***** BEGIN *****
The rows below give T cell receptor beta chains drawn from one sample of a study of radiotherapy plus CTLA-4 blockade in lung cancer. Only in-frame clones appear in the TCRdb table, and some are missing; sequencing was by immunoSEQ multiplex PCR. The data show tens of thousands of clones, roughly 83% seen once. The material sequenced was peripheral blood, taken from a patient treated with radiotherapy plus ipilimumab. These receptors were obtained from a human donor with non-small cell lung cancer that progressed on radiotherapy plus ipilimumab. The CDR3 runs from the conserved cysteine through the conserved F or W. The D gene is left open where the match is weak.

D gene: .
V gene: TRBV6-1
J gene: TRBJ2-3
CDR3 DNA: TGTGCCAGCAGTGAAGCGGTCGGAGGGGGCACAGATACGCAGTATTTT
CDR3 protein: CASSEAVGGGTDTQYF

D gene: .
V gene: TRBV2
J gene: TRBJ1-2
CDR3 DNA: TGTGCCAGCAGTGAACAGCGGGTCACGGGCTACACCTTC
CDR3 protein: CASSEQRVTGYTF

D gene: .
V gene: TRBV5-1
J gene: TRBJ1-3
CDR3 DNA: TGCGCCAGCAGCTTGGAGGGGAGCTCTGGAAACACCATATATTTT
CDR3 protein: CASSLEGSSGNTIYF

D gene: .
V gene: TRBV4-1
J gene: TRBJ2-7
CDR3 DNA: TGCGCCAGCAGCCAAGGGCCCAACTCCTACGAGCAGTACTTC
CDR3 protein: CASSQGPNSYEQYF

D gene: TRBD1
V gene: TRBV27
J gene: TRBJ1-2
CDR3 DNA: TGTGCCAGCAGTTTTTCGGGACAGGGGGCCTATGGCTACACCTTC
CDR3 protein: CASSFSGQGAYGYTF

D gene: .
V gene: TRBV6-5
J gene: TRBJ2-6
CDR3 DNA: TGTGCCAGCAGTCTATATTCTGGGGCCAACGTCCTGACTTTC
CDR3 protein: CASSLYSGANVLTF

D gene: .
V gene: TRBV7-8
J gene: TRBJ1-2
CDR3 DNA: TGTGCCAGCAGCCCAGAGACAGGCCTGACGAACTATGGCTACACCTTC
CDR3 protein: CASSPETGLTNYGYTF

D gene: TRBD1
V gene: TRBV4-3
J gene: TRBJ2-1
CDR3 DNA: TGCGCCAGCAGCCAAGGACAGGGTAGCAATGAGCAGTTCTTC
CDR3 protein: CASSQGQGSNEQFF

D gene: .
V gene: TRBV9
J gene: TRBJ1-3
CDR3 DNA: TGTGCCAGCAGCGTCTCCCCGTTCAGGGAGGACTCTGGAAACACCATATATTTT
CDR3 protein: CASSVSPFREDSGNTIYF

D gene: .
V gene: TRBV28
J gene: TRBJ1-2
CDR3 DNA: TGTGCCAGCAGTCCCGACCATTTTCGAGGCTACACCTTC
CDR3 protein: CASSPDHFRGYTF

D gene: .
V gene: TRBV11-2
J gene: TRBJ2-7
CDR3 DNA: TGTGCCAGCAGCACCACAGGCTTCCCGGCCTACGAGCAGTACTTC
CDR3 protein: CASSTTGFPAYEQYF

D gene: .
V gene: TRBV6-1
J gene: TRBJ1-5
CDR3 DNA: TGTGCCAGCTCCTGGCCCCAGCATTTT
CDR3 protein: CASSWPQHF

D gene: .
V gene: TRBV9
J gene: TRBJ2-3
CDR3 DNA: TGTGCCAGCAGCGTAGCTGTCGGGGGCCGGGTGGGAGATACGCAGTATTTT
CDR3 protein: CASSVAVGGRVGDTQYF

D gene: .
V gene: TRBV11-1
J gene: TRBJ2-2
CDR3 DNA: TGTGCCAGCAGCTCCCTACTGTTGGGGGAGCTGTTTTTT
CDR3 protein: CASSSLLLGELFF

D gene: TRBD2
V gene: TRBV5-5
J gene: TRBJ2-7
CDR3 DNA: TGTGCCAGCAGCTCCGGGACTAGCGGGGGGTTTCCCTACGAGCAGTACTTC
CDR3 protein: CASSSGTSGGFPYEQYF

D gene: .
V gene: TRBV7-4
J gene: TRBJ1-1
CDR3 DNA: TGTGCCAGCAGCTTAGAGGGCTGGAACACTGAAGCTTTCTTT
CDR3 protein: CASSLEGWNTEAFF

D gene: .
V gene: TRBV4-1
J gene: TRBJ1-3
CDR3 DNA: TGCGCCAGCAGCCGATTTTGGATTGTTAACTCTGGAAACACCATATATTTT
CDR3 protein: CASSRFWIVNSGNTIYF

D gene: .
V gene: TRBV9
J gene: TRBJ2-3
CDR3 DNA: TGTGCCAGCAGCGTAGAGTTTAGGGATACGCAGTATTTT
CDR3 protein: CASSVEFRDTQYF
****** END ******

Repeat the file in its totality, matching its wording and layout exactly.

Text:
The rows below give T cell receptor beta chains drawn from one sample of a study of radiotherapy plus CTLA-4 blockade in lung cancer. Only in-frame clones appear in the TCRdb table, and some are missing; sequencing was by immunoSEQ multiplex PCR. The data show tens of thousands of clones, roughly 83% seen once. The material sequenced was peripheral blood, taken from a patient treated with radiotherapy plus ipilimumab. These receptors were obtained from a human donor with non-small cell lung cancer that progressed on radiotherapy plus ipilimumab. The CDR3 runs from the conserved cysteine through the conserved F or W. The D gene is left open where the match is weak.

D gene: .
V gene: TRBV6-1
J gene: TRBJ2-3
CDR3 DNA: TGTGCCAGCAGTGAAGCGGTCGGAGGGGGCACAGATACGCAGTATTTT
CDR3 protein: CASSEAVGGGTDTQYF

D gene: .
V gene: TRBV2
J gene: TRBJ1-2
CDR3 DNA: TGTGCCAGCAGTGAACAGCGGGTCACGGGCTACACCTTC
CDR3 protein: CASSEQRVTGYTF

D gene: .
V gene: TRBV5-1
J gene: TRBJ1-3
CDR3 DNA: TGCGCCAGCAGCTTGGAGGGGAGCTCTGGAAACACCATATATTTT
CDR3 protein: CASSLEGSSGNTIYF

D gene: .
V gene: TRBV4-1
J gene: TRBJ2-7
CDR3 DNA: TGCGCCAGCAGCCAAGGGCCCAACTCCTACGAGCAGTACTTC
CDR3 protein: CASSQGPNSYEQYF

D gene: TRBD1
V gene: TRBV27
J gene: TRBJ1-2
CDR3 DNA: TGTGCCAGCAGTTTTTCGGGACAGGGGGCCTATGGCTACACCTTC
CDR3 protein: CASSFSGQGAYGYTF

D gene: .
V gene: TRBV6-5
J gene: TRBJ2-6
CDR3 DNA: TGTGCCAGCAGTCTATATTCTGGGGCCAACGTCCTGACTTTC
CDR3 protein: CASSLYSGANVLTF

D gene: .
V gene: TRBV7-8
J gene: TRBJ1-2
CDR3 DNA: TGTGCCAGCAGCCCAGAGACAGGCCTGACGAACTATGGCTACACCTTC
CDR3 protein: CASSPETGLTNYGYTF

D gene: TRBD1
V gene: TRBV4-3
J gene: TRBJ2-1
CDR3 DNA: TGCGCCAGCAGCCAAGGACAGGGTAGCAATGAGCAGTTCTTC
CDR3 protein: CASSQGQGSNEQFF

D gene: .
V gene: TRBV9
J gene: TRBJ1-3
CDR3 DNA: TGTGCCAGCAGCGTCTCCCCGTTCAGGGAGGACTCTGGAAACACCATATATTTT
CDR3 protein: CASSVSPFREDSGNTIYF

D gene: .
V gene: TRBV28
J gene: TRBJ1-2
CDR3 DNA: TGTGCCAGCAGTCCCGACCATTTTCGAGGCTACACCTTC
CDR3 protein: CASSPDHFRGYTF

D gene: .
V gene: TRBV11-2
J gene: TRBJ2-7
CDR3 DNA: TGTGCCAGCAGCACCACAGGCTTCCCGGCCTACGAGCAGTACTTC
CDR3 protein: CASSTTGFPAYEQYF

D gene: .
V gene: TRBV6-1
J gene: TRBJ1-5
CDR3 DNA: TGTGCCAGCTCCTGGCCCCAGCATTTT
CDR3 protein: CASSWPQHF

D gene: .
V gene: TRBV9
J gene: TRBJ2-3
CDR3 DNA: TGTGCCAGCAGCGTAGCTGTCGGGGGCCGGGTGGGAGATACGCAGTATTTT
CDR3 protein: CASSVAVGGRVGDTQYF

D gene: .
V gene: TRBV11-1
J gene: TRBJ2-2
CDR3 DNA: TGTGCCAGCAGCTCCCTACTGTTGGGGGAGCTGTTTTTT
CDR3 protein: CASSSLLLGELFF

D gene: TRBD2
V gene: TRBV5-5
J gene: TRBJ2-7
CDR3 DNA: TGTGCCAGCAGCTCCGGGACTAGCGGGGGGTTTCCCTACGAGCAGTACTTC
CDR3 protein: CASSSGTSGGFPYEQYF

D gene: .
V gene: TRBV7-4
J gene: TRBJ1-1
CDR3 DNA: TGTGCCAGCAGCTTAGAGGGCTGGAACACTGAAGCTTTCTTT
CDR3 protein: CASSLEGWNTEAFF

D gene: .
V gene: TRBV4-1
J gene: TRBJ1-3
CDR3 DNA: TGCGCCAGCAGCCGATTTTGGATTGTTAACTCTGGAAACACCATATATTTT
CDR3 protein: CASSRFWIVNSGNTIYF

D gene: .
V gene: TRBV9
J gene: TRBJ2-3
CDR3 DNA: TGTGCCAGCAGCGTAGAGTTTAGGGATACGCAGTATTTT
CDR3 protein: CASSVEFRDTQYF